The Richmond Register

October 14, 2012

Celebrating fall among the artists and crafters


By Frank Kourt
Register Correspondent


A picture-perfect autumn day combined with more than 100 artisans and crafters made for a pleasant afternoon at the Kentucky Guild of Artists and Craftsmen Fall Fair on the picturesque grounds of the Indian Fort Theatre in Berea on Saturday.

Individuals and families leisurely strolled among the booths at this year’s event, which featured everything from handmade cheeses and soaps, to painted gourds and fine art.

Ceramics, jewelry and photography were well represented, and there was something for every taste, be it hand-crafted lawn and patio furniture or folk art, such as brooms, cornhusk dolls and woven items.

One unique offering was that of Bruce Wess, whose photography consisted only of black-and-white prints done the old-fashioned way, using film and conventional darkroom techniques, nothing in color, nothing digital.

“This is my art,” said Wess, of Petersburg, whose prints consisted of mostly scenics, along with a few wildlife shots in formats ranging from 3x5 to 11x14 inches.

Wess, a retired school psychologist, said his commercial ventures include using digital color photography to create promotional items such as magnets, but he said he limits his artistic offerings to “old-fashioned” black and white techniques.

He likes to hike the woods and trails around the state to find subjects for his photographs.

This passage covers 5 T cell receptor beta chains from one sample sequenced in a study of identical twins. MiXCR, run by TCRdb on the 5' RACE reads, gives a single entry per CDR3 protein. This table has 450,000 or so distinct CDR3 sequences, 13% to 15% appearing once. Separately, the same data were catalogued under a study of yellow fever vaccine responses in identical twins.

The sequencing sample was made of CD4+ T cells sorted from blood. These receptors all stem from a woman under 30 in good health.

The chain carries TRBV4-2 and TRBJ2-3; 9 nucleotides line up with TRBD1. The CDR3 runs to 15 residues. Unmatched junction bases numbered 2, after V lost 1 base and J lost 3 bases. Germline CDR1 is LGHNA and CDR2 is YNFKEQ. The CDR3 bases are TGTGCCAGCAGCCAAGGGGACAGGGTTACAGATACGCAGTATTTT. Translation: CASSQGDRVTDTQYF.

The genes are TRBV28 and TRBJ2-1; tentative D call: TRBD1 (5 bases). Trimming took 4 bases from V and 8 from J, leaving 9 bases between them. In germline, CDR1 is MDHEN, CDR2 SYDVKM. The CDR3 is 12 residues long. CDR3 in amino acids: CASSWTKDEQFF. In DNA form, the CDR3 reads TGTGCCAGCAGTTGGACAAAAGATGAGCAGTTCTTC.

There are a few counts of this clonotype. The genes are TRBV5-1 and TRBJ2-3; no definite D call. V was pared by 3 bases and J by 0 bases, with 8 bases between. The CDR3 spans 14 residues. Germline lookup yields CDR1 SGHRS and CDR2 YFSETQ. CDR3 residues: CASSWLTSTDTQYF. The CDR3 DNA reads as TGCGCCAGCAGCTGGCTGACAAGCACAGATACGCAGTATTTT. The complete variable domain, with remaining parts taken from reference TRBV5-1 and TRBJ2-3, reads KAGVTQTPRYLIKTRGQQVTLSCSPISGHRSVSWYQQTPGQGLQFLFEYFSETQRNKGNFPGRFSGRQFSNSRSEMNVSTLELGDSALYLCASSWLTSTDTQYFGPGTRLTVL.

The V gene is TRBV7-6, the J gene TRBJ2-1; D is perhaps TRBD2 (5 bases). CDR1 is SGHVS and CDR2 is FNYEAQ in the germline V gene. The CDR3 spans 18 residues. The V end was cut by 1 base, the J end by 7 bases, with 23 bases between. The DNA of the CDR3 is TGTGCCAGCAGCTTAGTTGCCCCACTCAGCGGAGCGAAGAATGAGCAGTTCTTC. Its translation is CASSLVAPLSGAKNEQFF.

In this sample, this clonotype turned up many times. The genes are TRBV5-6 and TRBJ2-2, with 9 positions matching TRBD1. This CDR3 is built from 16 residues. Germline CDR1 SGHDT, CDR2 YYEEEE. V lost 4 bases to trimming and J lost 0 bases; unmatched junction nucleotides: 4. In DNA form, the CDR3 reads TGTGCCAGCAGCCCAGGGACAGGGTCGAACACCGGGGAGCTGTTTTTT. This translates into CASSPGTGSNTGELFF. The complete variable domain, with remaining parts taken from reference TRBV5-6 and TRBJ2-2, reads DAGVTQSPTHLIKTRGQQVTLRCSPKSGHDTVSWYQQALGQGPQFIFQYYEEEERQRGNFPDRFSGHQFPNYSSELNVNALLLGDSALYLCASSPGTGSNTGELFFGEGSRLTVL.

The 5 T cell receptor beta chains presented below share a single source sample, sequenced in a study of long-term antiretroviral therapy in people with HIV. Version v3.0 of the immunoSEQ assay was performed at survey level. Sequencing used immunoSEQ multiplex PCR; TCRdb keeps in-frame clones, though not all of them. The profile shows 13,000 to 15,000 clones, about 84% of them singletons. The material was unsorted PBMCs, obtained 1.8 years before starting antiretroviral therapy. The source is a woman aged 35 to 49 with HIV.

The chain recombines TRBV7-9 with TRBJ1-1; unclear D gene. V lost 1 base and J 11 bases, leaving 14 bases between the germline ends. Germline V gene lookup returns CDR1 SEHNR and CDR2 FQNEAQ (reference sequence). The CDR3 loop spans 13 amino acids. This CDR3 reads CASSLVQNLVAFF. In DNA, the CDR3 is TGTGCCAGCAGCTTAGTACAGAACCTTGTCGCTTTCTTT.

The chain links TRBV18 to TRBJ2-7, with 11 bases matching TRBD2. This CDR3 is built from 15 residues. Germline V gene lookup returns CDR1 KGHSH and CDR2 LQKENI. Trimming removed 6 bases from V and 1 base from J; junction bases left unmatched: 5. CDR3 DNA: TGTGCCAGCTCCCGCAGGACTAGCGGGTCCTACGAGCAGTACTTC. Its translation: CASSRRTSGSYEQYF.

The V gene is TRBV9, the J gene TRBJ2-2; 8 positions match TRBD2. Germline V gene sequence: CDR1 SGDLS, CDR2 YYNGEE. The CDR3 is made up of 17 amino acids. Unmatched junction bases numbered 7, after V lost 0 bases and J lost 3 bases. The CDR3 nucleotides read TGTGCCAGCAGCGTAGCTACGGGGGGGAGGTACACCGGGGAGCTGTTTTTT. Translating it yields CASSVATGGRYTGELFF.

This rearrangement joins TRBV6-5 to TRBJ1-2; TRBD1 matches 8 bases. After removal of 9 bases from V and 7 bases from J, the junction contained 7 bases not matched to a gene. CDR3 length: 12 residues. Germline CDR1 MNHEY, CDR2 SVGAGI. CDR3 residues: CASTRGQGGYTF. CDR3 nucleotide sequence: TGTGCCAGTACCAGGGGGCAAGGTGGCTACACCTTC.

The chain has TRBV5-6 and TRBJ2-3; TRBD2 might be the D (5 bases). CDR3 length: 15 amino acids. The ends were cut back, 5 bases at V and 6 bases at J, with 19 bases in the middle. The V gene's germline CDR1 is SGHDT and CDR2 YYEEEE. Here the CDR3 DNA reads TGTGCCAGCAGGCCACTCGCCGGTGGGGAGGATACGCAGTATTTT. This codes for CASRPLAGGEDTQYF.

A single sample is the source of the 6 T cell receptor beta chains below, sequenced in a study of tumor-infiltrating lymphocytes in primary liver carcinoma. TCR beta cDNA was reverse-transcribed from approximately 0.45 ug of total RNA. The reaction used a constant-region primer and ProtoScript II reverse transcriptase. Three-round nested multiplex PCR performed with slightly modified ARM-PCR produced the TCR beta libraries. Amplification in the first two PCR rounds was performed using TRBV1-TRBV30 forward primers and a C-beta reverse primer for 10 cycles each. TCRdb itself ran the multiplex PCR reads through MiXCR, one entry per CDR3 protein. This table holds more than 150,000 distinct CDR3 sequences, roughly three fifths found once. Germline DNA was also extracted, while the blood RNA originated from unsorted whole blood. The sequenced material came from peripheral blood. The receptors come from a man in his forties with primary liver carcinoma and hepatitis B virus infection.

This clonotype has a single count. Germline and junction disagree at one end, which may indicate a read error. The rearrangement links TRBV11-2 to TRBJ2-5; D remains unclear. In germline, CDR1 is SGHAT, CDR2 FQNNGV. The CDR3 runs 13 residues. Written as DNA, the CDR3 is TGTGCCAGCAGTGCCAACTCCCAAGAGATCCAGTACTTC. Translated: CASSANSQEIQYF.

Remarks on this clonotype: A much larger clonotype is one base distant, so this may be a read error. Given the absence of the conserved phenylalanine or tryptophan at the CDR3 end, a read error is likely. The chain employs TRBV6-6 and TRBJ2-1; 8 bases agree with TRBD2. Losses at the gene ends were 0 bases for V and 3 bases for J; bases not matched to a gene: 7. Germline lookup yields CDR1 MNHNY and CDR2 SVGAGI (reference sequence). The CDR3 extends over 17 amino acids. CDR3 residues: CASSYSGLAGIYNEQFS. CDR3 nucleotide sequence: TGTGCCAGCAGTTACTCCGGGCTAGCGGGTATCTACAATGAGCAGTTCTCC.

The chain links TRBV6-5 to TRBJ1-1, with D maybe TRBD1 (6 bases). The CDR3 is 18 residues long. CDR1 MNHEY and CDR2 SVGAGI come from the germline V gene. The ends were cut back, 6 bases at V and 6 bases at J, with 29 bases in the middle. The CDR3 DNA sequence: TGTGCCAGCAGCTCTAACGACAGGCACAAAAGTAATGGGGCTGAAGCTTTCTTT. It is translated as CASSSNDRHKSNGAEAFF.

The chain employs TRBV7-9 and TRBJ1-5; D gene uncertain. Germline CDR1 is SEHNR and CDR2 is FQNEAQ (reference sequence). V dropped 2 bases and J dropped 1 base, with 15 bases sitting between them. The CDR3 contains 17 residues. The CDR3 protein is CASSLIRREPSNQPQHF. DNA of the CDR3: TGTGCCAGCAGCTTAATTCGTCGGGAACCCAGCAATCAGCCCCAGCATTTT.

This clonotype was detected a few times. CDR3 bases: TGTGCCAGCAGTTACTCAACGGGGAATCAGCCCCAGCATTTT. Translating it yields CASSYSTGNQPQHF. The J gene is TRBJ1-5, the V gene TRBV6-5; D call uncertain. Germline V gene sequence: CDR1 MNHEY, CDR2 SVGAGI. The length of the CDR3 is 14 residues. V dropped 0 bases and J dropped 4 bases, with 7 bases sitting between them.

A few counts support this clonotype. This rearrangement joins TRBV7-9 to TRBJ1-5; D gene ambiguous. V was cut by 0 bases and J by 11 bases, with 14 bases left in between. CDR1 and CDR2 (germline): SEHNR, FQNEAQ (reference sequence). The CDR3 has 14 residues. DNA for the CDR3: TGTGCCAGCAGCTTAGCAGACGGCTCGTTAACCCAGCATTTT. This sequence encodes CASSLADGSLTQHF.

Another unique offering was from Jeffrey and Henrietta Scott, of Columbia, who own and operate Highland Raku Studio.

In addition to their more conventional offerings, the couple take horsehair from favorite horses that customers bring them and incorporate it, along with drawings and silhouettes of the horses, into pieces of pottery, creating lasting memories.

Closer to home, Jerry Hollon, a retired school principal and Richmond resident whose shop is in Berea, enjoys creating handmade wooden rolling pins, cutting, cheese and bread boards for sale at crafts fairs and consignment shops, including the nearby Kentucky Artisan Center.

For Hollon, who said he began selling his work commercially after his retirement about two-and-a-half years ago, the work is primarily still a hobby, but he looks forward to the future.

“It might be more than a hobby one day, said Hollon, who graduated from Berea College with a degree in industrial arts.

While the various booths had many visitors, several of the artists noted that sales are slow, citing a weak economy. But that didn’t seem to bother anyone, as the artists exchanged pleasantries with fascinated shoppers.

In addition to the artworks for sale, there were refreshments, ranging from barbecued treats, burgers and soft drinks to kettle corn and country-made fudge.

St. Joseph Berea hospital provided a first-aid tent, and there was musical entertainment, including guitar and fiddle music, and even an old-fashioned hurdy gurdy to listen to.

The Bittersweet Cloggers of Mt. Vernon provided additional entertainment.

The event continues through today, from 10 a.m. to 5 p.m.

Parking is free and admission is $5 per adult, with children under 12 free.